Failure: A time for self-reflection

Posted on July 15, 2014

Failure is a time of learning.

Every failure should be a time for reflection. Whether it’s a breakup of a relationship or a business venture gone wrong. These are the periods when alone time and nature should be mandatory to remind yourself of how magnificent the world is, despite the fragile state your ego may be in at the moment.

Failure is when you realize your own limitations and whether you want to make them permanent; When you decide if your goal is truly worth pursuing still. What other sacrifices will you have to make to accomplish this goal? Are you willing to make them? Are you willing to dig deep down and give this goal another crack with 110% this time? Because failing at the same goal once a second time is going to hurt even more. How are you going to change your plan of attack this time?

3rd, 4th and 5th failures are when people start to question your worth. This is when you stop telling people you’re working on your goal anymore to save yourself the embarrassement. You start avoiding social situations because you cringe everytime someone asks you about it.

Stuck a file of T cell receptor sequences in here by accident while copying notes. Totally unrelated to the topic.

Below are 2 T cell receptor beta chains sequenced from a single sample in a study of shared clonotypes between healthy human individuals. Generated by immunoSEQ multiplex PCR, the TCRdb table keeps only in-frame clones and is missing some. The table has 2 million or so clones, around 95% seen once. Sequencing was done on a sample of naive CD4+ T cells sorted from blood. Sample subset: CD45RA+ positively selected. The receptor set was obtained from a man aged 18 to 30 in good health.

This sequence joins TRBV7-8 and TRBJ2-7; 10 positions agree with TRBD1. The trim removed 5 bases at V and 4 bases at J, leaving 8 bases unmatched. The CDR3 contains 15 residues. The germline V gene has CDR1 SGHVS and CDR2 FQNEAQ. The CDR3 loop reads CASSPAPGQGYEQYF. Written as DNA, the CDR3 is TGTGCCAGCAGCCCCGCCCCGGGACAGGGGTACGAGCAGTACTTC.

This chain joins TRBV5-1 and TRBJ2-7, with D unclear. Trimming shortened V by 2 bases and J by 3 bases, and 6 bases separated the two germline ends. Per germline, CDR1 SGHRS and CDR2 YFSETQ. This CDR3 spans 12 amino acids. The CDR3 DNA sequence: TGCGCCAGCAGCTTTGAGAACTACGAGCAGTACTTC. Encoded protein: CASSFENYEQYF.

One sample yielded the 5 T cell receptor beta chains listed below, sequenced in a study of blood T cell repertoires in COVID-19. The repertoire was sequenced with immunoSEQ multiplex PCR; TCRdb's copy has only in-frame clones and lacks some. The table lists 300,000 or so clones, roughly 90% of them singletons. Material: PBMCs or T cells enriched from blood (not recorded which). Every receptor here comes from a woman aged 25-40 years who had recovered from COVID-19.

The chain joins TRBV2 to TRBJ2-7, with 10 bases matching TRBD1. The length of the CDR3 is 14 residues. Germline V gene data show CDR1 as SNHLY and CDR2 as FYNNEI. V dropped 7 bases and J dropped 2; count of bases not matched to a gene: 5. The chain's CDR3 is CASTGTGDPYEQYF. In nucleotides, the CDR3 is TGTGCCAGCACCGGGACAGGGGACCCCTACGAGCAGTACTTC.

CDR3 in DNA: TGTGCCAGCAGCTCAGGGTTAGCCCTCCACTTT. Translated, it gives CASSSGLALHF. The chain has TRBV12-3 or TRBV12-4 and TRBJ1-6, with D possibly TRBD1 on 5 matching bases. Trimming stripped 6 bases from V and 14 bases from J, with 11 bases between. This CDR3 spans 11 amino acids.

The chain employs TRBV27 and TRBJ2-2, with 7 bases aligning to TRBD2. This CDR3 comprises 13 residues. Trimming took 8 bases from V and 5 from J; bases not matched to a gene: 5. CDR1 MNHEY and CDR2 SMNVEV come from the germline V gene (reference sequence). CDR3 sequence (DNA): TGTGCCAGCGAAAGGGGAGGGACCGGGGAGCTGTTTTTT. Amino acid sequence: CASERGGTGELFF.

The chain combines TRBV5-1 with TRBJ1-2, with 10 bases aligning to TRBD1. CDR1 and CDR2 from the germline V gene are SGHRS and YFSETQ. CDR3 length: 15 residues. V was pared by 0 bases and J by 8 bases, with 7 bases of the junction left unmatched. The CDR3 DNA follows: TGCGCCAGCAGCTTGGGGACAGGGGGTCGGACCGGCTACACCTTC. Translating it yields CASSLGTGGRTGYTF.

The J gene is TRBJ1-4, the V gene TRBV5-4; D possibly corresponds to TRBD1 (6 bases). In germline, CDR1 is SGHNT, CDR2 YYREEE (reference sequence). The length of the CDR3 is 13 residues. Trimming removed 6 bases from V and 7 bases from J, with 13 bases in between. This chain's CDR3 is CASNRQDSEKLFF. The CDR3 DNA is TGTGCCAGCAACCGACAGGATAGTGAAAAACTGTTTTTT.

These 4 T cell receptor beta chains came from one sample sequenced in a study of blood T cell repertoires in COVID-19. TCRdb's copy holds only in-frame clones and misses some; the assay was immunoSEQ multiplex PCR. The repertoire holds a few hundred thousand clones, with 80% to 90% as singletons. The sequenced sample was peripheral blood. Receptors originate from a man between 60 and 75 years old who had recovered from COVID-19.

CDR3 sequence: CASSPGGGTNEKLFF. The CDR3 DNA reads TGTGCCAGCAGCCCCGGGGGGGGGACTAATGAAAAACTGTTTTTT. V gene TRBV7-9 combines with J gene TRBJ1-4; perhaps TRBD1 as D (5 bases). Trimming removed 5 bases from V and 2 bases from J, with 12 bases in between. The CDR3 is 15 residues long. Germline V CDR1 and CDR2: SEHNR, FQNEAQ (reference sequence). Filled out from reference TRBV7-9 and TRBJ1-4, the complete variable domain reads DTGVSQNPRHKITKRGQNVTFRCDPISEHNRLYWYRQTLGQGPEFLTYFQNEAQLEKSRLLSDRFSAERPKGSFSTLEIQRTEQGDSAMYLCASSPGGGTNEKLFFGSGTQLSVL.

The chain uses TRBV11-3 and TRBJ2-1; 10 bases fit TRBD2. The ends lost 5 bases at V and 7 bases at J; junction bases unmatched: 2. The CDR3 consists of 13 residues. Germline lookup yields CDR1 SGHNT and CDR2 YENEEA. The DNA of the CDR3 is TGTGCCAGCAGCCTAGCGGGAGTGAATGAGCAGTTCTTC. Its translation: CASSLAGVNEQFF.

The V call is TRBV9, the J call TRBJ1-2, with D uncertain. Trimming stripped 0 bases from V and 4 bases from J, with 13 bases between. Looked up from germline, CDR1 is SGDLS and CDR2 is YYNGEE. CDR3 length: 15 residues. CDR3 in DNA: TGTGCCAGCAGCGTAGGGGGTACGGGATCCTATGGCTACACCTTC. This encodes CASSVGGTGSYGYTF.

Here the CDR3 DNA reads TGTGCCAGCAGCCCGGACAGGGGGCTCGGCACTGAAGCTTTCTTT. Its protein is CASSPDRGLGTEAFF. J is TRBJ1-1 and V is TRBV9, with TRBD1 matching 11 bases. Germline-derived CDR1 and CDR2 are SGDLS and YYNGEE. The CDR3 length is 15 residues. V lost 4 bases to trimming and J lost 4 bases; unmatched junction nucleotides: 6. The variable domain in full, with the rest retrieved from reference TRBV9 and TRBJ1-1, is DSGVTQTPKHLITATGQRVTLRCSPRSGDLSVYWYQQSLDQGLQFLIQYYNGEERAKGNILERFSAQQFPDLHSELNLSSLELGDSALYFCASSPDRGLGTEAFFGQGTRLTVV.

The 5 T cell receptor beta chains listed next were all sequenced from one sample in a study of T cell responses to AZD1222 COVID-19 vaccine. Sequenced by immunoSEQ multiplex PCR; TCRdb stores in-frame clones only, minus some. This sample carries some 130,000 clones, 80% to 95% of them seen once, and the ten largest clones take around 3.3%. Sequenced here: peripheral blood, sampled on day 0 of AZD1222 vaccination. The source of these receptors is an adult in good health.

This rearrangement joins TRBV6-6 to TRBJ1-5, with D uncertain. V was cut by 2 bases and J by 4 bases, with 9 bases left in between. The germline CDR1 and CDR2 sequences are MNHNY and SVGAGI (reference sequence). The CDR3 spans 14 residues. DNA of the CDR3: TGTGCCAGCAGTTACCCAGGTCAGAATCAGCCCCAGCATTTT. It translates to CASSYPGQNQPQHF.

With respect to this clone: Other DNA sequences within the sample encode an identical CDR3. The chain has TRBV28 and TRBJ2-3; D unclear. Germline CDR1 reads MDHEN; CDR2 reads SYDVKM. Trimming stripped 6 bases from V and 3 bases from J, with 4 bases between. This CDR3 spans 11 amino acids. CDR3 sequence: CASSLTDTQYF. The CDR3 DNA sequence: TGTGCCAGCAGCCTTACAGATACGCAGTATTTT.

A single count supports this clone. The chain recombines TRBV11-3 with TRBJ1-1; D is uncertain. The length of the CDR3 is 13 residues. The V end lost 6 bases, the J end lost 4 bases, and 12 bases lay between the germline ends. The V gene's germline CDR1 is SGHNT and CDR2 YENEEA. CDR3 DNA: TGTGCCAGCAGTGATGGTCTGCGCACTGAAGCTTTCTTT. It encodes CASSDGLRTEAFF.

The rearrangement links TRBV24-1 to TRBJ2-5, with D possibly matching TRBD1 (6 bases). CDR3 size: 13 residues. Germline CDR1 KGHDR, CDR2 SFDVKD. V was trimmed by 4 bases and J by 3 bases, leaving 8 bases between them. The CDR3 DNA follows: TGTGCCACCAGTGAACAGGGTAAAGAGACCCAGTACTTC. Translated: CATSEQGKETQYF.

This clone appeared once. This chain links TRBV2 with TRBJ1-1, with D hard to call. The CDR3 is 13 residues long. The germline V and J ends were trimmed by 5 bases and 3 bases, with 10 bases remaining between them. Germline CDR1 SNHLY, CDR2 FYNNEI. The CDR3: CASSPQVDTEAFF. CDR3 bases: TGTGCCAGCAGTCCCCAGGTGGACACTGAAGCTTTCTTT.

Can you imagine the time of reflection needed after trying something 5,6 or 7 times and STILL not having it succeed? R.H Macy started 7 other businesses that failed before he finally made it with the Macy’s department stores. Can you imagine how much personal debt he probably incurred? The stress he put on his family after each of those businesses failed? To go home and tell your wife and kids that you can’t afford groceries because yet another business venture tanked?

A lot of people aren’t strong enough to go through that once, much less 7 times. Plus, a lot of people aren’t married to a such a supportive and understanding spouse.  How many times do you think his wife, parents and in-laws asked him why he wouldn’t just get ‘a real job’?

How much money do you think he could have had saved if he would have had a 401k he was contributing to all those years he was spending chasing a dream? How scared of retirement do you think his wife was? Do you think social occasions were fun? How do you answer the obligatory ‘how’s business?’ without making yourself sound like a failure? How do you tell your friends about another venture you’re excited about when you just told them your last one went under?

It takes a very strong person to bounce back from a failed goal.

Is your goal worth it?

Are you strong enough?

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